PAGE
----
How many three- and four-star restaurants can one metro area have? Well, we have thirty-six, yep, thirty-six. What prompted my inquiry was Rick Nelson’s four-star review of Salty Tart Bakery at the Midtown Global Market in last week’s Strib.
According to The New York Times, New York City has just thirty-four restaurants of that rank. Now, I am not saying we don’t have a bevy of quality restaurants, I just think the star system that is used in many cities has been bastardized. Four-star restaurants in New York are exceptional, and I mean exceptional if not perfect. Team service; crystal stemware; polished silver; soothing ambiance; service in which your drink is magically refilled without notice; a service staff with incredible knowledge of menus, ingredients, and guest relations aplomb; a sommelier on staff; white linen tablecloths and napkins; you get the picture.
If you have not experienced this at our many three- and four-star restaurants then you have reason to complain, not to the restaurant or restaurateur, but to the reviewer. How can so many three- and four-star restaurants expect to meet expectations when they don’t even aspire to this level of experience?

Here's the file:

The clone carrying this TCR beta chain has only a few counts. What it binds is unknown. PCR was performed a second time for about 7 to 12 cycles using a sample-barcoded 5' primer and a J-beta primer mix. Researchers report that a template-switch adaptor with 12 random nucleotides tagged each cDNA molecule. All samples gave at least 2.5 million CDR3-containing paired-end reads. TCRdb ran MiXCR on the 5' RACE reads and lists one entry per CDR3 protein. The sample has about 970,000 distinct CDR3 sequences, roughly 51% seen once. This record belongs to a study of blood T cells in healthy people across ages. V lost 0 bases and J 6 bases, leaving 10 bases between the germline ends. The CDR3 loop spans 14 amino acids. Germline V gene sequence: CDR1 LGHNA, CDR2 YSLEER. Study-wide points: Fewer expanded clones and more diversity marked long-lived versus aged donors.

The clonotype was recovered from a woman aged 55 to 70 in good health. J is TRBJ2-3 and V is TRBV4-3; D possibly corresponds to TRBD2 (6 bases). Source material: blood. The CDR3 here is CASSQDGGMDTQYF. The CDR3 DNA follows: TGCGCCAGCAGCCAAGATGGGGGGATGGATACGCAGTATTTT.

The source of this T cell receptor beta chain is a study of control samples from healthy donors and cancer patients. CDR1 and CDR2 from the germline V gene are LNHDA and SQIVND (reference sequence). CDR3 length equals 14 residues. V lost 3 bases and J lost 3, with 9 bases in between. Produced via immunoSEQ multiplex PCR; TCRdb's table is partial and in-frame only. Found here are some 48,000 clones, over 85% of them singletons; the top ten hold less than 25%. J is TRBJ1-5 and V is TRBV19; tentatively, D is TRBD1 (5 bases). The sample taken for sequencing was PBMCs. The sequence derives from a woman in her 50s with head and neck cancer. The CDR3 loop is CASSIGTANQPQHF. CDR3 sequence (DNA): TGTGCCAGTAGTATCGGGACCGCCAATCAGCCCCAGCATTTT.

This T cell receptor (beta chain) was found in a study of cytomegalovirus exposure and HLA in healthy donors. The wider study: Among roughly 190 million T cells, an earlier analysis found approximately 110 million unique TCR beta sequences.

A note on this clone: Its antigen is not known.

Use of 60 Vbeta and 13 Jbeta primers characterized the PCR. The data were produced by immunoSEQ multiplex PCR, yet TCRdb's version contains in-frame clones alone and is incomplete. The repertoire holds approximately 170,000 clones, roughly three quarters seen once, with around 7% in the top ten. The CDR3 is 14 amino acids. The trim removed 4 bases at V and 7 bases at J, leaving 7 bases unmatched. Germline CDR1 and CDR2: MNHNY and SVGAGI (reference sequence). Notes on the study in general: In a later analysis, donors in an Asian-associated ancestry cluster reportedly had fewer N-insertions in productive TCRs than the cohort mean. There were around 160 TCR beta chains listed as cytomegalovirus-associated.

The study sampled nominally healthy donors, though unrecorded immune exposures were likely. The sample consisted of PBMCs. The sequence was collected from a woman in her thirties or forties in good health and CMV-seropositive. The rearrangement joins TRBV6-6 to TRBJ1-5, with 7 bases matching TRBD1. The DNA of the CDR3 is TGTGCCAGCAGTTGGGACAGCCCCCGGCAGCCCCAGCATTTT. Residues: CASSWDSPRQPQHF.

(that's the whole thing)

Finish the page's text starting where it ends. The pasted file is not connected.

There are, in my opinion, a very small handful of four-star caliber restaurants in the Twin Cities, but not thirty-six, and there should be no such entity as a four-star bakery rated on the same scale as restaurants. (Which is not to say a bakery cannot be great).
The San Francisco Chronicle uses a neat system in which it rates the major aspects of the dining experience separately: food, service, atmosphere, price, and noise level. I like this system much better than a ubiquitous star rating as it gives the reader a better idea of what to expect and a dissection of the areas in which that restaurant performs especially well or poorly—after all, some of us only care about the food.
The Twin Cities has a booming restaurant scene with more choices than ever. Please patronize our locally owned restaurants and don’t let a star rating be the deciding factor when picking a spot to eat.
Editor’s Note: We welcome local chef/caterer Philip Dorwart to mspmag.com’s Foodie File. He’ll be blogging roughly twice each week. The opinions expressed are entirely his own.